George A. Bowers Sr.: Learning from the bucks

Locked antlers from two bucks. Courtesy photo

As most readers know, my father operated a taxidermy business in Maurertown for over 60 years.

During that time, he mounted a pile of deer heads, squirrels, snakes, fish, birds, and every other animal imaginable. His showroom was always filled with completed trophies, leather coats, two headed calves, and many other items of great interest. Among the most spectacular were two deer racks that hung over the east window. These antlers hung there ever since I can remember and God only knows how long before that. These two sets of whitetail glory were unique because they were tightly locked together. One of the two bucks was a nice 10-pointer and the other was actually an even larger eight. Any hunter would have been tickled to bag either of them.

The story goes that someone found the two animals locked in a death duel with one buck already dead and the other nearly so. Out of compassion for the starving animal, the living buck was killed as well, and the two sets of still locked horns ended up in Dad’s shop, where they hung as a silent object lesson for the next 50 or so years.

What was it that caused these otherwise healthy animals to become inseparable and eventually led to their untimely demise? A desire to be dominant. Males in most every specie of the deer family engage in these battles each fall. Even now, bucks are becoming frisky and although they may have shared the same bachelor group all summer, as mating season approaches those brotherly bonds are left behind. Hunters are sometimes privileged to witness this fighting as I have a few times, although I’ve never seen two lock together. But I have seen locked antlers and I’ve even seen photos of three tangled bucks, all of which drowned in a nearby stream.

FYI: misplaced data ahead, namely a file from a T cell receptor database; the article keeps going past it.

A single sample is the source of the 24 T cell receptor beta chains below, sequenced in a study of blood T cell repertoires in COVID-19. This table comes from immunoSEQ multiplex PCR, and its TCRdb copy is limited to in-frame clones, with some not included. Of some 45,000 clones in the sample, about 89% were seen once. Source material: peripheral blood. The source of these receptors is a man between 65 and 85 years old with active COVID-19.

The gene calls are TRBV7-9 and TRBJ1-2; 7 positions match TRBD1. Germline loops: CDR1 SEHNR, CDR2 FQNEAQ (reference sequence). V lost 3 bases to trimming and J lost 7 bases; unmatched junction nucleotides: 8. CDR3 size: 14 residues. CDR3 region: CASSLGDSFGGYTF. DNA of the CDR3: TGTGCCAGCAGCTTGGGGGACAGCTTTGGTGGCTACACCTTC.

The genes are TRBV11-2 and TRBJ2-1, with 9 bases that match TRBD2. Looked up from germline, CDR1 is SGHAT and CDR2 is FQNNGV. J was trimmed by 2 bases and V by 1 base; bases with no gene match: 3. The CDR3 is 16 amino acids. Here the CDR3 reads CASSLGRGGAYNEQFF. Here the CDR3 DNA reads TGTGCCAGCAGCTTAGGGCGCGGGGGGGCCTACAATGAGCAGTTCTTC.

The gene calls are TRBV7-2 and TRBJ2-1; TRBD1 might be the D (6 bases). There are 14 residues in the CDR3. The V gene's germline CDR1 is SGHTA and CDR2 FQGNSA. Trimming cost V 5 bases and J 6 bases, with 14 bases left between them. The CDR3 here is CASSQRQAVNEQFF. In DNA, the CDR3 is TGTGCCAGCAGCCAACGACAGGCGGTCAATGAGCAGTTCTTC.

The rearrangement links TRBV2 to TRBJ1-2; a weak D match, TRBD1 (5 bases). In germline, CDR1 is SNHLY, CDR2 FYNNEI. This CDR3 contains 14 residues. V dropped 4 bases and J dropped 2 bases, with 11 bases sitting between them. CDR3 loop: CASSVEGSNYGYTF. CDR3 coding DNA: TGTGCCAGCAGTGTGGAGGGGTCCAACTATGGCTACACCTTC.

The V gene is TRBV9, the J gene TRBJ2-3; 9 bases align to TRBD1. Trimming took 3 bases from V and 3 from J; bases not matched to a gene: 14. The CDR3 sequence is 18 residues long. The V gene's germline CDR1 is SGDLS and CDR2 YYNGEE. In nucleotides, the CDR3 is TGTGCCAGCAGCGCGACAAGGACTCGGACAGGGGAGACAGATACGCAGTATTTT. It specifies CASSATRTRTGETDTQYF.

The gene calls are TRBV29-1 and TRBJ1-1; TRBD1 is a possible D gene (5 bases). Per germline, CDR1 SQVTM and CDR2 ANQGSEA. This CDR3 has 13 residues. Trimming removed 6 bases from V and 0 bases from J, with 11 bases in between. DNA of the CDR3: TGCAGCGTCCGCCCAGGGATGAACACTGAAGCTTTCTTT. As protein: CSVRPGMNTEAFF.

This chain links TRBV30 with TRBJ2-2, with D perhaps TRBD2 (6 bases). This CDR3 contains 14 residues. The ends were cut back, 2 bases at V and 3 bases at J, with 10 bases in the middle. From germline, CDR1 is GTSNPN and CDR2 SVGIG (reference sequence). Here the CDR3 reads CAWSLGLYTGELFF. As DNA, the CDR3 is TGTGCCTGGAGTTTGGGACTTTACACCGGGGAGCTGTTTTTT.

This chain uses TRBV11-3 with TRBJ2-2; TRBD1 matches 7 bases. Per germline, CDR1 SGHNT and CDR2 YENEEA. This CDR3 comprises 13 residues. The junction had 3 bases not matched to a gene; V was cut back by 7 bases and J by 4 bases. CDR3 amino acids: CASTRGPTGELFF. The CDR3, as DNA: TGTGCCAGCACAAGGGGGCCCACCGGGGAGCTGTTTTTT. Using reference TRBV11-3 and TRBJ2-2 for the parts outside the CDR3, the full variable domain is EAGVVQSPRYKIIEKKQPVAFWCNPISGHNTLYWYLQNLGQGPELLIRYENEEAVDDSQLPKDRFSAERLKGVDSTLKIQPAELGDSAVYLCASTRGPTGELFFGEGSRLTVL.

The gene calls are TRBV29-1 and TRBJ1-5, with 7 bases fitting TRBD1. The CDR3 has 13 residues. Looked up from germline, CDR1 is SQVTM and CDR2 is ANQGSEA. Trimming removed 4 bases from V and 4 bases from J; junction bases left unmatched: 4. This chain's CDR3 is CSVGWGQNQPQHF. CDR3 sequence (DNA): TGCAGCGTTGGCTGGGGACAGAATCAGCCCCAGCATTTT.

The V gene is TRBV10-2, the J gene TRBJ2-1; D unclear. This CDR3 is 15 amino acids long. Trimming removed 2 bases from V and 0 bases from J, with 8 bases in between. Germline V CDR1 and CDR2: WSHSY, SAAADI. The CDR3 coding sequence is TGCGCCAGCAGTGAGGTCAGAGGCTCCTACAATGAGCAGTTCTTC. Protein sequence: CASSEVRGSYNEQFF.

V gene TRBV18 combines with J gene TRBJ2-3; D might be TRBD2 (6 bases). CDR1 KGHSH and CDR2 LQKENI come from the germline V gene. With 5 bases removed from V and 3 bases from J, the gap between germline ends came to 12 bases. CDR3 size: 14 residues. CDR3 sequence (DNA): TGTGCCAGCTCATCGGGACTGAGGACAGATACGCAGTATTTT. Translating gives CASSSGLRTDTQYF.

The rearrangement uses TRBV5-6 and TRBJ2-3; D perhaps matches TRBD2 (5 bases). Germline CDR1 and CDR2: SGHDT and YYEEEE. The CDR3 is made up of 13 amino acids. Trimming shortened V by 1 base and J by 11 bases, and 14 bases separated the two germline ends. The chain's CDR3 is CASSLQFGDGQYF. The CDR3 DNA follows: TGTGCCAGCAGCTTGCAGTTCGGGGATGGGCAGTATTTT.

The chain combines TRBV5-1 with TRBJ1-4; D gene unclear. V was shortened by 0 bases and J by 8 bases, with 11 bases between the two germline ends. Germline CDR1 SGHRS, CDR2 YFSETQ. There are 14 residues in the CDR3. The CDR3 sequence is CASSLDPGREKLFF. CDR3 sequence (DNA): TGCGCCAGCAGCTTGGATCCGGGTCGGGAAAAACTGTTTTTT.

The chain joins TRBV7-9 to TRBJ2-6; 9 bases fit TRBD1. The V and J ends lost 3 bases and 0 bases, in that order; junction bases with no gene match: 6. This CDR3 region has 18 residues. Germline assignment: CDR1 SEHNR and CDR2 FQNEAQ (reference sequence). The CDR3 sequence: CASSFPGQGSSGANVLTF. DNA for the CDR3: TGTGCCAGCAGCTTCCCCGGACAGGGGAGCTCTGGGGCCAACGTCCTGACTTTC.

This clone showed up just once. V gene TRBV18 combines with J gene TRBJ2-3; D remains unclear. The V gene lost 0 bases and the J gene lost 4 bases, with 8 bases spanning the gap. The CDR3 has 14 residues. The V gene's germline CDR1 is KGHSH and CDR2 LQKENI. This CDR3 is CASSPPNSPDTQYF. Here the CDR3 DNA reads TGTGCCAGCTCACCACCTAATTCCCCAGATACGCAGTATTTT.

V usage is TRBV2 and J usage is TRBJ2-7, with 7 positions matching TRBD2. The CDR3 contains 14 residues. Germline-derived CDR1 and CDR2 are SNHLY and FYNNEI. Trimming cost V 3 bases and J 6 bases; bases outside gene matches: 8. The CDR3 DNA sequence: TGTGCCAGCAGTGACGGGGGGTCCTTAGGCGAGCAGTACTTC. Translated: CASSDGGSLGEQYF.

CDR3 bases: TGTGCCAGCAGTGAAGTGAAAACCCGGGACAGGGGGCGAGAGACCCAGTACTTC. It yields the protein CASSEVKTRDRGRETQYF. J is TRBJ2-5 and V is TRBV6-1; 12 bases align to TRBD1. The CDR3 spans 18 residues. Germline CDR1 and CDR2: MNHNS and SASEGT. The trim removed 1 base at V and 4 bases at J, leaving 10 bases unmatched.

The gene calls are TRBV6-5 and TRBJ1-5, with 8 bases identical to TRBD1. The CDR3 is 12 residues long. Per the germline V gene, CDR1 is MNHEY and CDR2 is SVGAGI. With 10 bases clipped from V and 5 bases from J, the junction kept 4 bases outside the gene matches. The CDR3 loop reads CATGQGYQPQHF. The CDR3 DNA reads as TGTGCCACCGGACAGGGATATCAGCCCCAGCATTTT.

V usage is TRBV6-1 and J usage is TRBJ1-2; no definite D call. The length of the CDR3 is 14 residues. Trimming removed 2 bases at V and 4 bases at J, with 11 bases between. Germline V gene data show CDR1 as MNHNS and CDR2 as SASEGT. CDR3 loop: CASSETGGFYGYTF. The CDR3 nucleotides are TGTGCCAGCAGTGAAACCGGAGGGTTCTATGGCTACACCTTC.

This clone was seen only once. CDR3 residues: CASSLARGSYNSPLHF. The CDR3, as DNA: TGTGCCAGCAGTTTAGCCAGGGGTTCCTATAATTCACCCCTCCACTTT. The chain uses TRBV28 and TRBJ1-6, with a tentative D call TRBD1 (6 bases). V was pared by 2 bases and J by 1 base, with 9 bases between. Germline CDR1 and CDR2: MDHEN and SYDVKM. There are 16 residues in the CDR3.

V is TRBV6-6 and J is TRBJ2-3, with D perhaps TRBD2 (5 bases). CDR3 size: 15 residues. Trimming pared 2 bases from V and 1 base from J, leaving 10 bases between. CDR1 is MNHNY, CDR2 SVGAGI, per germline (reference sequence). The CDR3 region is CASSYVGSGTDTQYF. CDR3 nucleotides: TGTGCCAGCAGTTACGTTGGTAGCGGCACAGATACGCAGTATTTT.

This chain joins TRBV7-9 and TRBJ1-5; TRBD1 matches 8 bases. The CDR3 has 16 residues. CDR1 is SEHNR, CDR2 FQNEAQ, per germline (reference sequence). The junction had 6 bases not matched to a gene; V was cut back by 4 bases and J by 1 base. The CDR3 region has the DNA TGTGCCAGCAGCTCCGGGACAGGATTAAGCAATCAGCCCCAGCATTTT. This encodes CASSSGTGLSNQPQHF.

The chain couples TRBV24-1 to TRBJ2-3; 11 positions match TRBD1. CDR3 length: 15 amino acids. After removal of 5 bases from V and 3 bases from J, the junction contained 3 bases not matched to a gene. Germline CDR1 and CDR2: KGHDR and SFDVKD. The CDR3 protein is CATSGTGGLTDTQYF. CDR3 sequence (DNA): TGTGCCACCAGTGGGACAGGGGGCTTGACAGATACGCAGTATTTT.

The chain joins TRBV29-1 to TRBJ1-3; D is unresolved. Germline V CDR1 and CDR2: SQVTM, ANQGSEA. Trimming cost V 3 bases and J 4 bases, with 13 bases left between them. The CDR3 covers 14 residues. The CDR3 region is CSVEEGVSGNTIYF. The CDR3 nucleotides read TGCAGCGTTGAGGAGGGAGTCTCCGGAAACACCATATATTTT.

Because they were both strong and virile, each of these two massive giants was convinced he could bully the other into submission on that cool fall day. And so the fighting commenced. How long it lasted we do not know and what went through their minds once they knew they were forever entwined we can only imagine. But that day, they both lost.

How many times we think we can intimidate other people into submission or chase them off only to become embroiled in bitter battles that no one wins. If either of those bucks had simply walked away, or if they had both agreed to disagree, or if they had even settled on clearly defined boundaries, they both could have passed their dominant genes along to many fawning offspring. But their desire to have it all forced them into premature death and they both missed the opportunity to ever mate again, much less eat or drink.

Are whitetails prone to pride or are they simply obeying instincts? Do they do stupid things to save face (or antlers) or are humans the only ones who do that? Are deer capable of reasonable discussion and respectful disagreement or do their hormones demand all or nothing? I don’t know for sure about the bucks, but it seems we humans can do better.

I’m not advocating cowardice or foolish compromise. I’m just saying there are battles worth fighting and others that aren’t. Although some causes are clearly worth fighting and dying for, there are times when it is certainly advantageous to part company and go separate ways without either party having to surrender. Before we clash with someone, let’s be sure the possible outcomes are worth the risks. Let’s search the Scriptures for similar situations from which we can draw wisdom and guidance. Ultimately, let’s ask God to reveal the best strategies for given situations and then follow his leading. Before we lock horns with someone, let’s seek other means to resolve the conflict that might enable both to walk away with dignity and respect. Let’s learn a lesson from the bucks.

Blessings, George

George Bowers Sr. is the pastor of Antioch Church of the Brethren in Woodstock and the author of four books, including his latest book of poetry, “Wit and Wisdom of the Woods.” He can be reached at gabowers@shentel.net.